19. Many students coming into 4th year, even pre-covid, often have similar experiences to you - your experience does not sound particularly diluted. As a 3rd year, you have less experience, so of course you’re carrying fewer patients, less acute patients, etc. No one arrives in 4th year, let alone residency, totally ready to handle every challenge - going through those challenges is part of how you’ll learn. You’re right that people generally become more efficient over time, often one case and one day at a time. Other general Medicine rotations like peds and family will definitely help you improve
  20. You can try asking your student affairs contacts for your program if they have an archive of examples they provide to students going into CaRMS. Many programs have put together this type of resource from previous years’ students.
  21. If it makes you feel any better, it was not uncommon in my year that many people could not get more than 2-4 weeks (if they got any weeks at all) in many popular elective areas: derm, family Med (especially rural), ophtho, etc. And that was just because of scarcity of electives and the fact that first assignment was by lottery. In previous years the only way people managed to get multiple electives in certain things was to do them OOP. So a cap may actually ensure you have an opportunity to get more than you might have otherwise.
  22. I don’t think it’s inherently problematic. Our data heavy healthcare system can’t function without a lot of middle men. Going digital hasn’t really changed this. On the whole there’s a lot more IT people and fewer secretaries typing dictations these days, but the practice is still wide spread. It also has its benefits - someone who is well trained will often catch mistakes. And It’s not really any different from how things are set up in hospitals. Many people working in administrative and support positions in hospitals that handle data do not have degrees in health care. When you dictate into
  23. Your school may offer some places to do interviews, ours did. You could contact student affairs and ask about that early to get the ball rolling if they did not have anything planned. Tips for what to do will depend on what you mean by noisy. But in general, if you can find a quieter place, I recommend it. My place was not ideal. I had a few interruptions, and while most were harmless and the interviewers either didn’t care or didn’t seem to notice, I had one during one of my high stakes interviews that I let completely throw me off, and I know that hurt the outcome of CARMS for me.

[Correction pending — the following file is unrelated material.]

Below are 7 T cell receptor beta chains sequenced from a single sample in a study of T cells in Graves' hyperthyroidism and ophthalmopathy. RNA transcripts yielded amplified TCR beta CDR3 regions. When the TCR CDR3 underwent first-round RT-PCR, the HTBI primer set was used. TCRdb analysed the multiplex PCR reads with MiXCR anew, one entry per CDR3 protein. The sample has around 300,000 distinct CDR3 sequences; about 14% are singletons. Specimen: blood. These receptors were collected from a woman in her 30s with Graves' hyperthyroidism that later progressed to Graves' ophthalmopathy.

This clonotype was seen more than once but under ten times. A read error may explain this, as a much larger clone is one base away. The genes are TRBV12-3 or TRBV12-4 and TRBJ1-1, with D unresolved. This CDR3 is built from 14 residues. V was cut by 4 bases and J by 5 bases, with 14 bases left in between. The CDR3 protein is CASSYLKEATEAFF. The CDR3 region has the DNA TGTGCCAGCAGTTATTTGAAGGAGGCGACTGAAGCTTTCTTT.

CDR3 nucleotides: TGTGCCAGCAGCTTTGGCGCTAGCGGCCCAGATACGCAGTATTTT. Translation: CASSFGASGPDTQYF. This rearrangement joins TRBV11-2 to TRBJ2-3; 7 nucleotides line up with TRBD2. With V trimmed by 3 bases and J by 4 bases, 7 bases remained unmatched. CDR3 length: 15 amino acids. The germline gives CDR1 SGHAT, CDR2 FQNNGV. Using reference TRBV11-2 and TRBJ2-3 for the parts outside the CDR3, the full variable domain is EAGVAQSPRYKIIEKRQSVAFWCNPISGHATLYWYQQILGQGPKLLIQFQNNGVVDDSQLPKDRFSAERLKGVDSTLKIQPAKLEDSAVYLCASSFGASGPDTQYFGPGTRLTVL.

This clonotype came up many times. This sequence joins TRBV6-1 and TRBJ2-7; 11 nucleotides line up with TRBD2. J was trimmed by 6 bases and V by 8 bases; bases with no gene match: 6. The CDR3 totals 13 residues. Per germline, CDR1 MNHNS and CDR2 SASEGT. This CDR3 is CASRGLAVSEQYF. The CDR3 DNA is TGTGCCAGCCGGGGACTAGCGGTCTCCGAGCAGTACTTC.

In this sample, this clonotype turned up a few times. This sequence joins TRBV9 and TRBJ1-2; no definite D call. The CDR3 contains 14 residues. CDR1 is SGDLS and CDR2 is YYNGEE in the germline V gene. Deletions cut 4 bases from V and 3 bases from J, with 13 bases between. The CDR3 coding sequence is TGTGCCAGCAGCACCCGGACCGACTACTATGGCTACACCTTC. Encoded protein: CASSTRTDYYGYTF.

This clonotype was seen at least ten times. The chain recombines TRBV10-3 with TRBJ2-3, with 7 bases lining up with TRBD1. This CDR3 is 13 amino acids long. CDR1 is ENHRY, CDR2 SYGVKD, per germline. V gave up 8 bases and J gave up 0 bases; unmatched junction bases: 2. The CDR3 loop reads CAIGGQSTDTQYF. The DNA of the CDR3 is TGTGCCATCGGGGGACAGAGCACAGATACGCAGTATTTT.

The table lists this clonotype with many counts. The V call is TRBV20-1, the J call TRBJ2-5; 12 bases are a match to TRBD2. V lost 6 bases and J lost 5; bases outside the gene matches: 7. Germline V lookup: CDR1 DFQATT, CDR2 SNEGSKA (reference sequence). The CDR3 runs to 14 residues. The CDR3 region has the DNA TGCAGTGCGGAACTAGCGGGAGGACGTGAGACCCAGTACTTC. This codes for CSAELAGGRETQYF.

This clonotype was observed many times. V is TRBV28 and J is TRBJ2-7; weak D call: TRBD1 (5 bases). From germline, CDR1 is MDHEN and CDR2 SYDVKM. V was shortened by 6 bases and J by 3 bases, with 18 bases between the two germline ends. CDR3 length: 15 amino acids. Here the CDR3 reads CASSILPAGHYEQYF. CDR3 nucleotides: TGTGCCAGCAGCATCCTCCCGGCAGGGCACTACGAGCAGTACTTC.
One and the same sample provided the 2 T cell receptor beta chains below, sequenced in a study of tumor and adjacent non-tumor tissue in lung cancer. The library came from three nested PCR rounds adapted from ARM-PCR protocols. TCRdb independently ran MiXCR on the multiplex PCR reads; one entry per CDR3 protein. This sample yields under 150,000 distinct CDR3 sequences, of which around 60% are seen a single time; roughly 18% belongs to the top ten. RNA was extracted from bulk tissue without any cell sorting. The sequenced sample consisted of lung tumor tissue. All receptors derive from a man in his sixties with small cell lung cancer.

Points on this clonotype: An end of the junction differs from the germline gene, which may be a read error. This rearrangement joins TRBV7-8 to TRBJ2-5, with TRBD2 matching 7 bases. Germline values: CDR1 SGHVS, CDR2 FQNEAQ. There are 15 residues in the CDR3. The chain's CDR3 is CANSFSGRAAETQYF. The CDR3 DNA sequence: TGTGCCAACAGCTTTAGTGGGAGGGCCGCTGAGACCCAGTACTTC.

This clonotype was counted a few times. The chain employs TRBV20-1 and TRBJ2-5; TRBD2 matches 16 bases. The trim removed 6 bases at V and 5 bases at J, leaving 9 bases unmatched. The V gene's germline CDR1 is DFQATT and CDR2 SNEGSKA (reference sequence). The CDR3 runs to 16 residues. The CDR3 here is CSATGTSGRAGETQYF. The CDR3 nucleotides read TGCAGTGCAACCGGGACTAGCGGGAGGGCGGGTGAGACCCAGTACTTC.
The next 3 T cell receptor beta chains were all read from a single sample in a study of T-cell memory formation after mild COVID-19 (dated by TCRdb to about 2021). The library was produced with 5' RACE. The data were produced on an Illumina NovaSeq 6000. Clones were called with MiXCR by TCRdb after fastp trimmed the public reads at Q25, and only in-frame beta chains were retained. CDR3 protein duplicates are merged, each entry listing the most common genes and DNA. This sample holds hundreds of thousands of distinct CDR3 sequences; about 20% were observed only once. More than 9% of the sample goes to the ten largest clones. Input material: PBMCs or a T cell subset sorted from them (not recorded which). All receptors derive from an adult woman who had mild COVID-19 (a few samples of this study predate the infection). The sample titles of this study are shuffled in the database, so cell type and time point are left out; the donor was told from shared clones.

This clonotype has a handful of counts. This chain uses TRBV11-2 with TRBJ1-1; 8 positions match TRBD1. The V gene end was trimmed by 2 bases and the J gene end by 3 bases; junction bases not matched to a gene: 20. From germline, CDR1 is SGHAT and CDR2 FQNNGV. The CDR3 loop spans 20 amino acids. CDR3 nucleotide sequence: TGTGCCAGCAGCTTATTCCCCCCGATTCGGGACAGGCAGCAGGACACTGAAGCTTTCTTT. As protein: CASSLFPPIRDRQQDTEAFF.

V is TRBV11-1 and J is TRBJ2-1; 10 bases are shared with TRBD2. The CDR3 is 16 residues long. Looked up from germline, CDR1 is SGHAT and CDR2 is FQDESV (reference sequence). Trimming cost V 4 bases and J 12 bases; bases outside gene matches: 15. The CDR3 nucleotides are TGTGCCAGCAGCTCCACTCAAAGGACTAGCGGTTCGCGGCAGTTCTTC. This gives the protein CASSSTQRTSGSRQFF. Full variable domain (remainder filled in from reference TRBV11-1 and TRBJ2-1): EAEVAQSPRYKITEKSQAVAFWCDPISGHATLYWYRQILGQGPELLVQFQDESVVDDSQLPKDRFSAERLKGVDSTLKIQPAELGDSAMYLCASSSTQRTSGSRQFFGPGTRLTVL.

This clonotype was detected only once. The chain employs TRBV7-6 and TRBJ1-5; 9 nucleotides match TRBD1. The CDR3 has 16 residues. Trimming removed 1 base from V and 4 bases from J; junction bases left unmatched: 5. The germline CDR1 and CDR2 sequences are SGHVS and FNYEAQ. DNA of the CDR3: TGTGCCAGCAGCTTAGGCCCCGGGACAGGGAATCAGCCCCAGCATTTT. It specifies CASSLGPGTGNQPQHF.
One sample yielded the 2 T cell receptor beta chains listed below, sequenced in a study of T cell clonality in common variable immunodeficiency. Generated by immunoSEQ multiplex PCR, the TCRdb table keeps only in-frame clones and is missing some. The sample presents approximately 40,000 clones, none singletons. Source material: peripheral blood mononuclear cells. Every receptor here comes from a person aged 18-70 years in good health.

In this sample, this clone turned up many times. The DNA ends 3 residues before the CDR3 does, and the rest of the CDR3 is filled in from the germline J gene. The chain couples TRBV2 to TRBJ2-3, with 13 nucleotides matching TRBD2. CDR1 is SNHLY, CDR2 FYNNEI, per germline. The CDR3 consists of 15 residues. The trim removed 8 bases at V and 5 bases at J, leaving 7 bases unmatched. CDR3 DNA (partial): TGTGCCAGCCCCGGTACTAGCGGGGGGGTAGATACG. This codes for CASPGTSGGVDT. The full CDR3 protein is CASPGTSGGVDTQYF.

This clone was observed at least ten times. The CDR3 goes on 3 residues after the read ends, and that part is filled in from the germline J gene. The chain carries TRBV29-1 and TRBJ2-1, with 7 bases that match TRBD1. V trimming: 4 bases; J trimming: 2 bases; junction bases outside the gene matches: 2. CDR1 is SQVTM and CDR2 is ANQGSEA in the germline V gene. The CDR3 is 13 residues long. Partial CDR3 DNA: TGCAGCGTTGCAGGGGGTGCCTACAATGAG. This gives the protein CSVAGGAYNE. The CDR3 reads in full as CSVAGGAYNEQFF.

24. Common issue. In my experience two is the minimum number of shifts to ask for a reference, obviously more is better. It can help to let them know early that you’re going to want a letter from the rotation, and then they can also talk to others who have worked with you. Sometimes if you can get shifts with whoever is evaluating you for your elective then that’s a good person to ask for the letter, because they will be reading the feedback from everyone and can comment more broadly. Whether it’s appropriate to ask to switch shifts will depend on the site - it has been at many departments I’ve wo
  25. Agree this is worth looking into. Various schools have different policies, and while it's very rare it's not impossible. UBC official policy, for example, states that transfers are possible into third year only - but this requires that 1) there is space (e.g. someone's taken a LOA or been held back, etc), 2) you're in good standing in your program and have the support of your dean, and 3) you have very good reasons to transfer (simply being home sick or far from family is not likely to be enough sadly, as many of us go through that, but you could always ask!).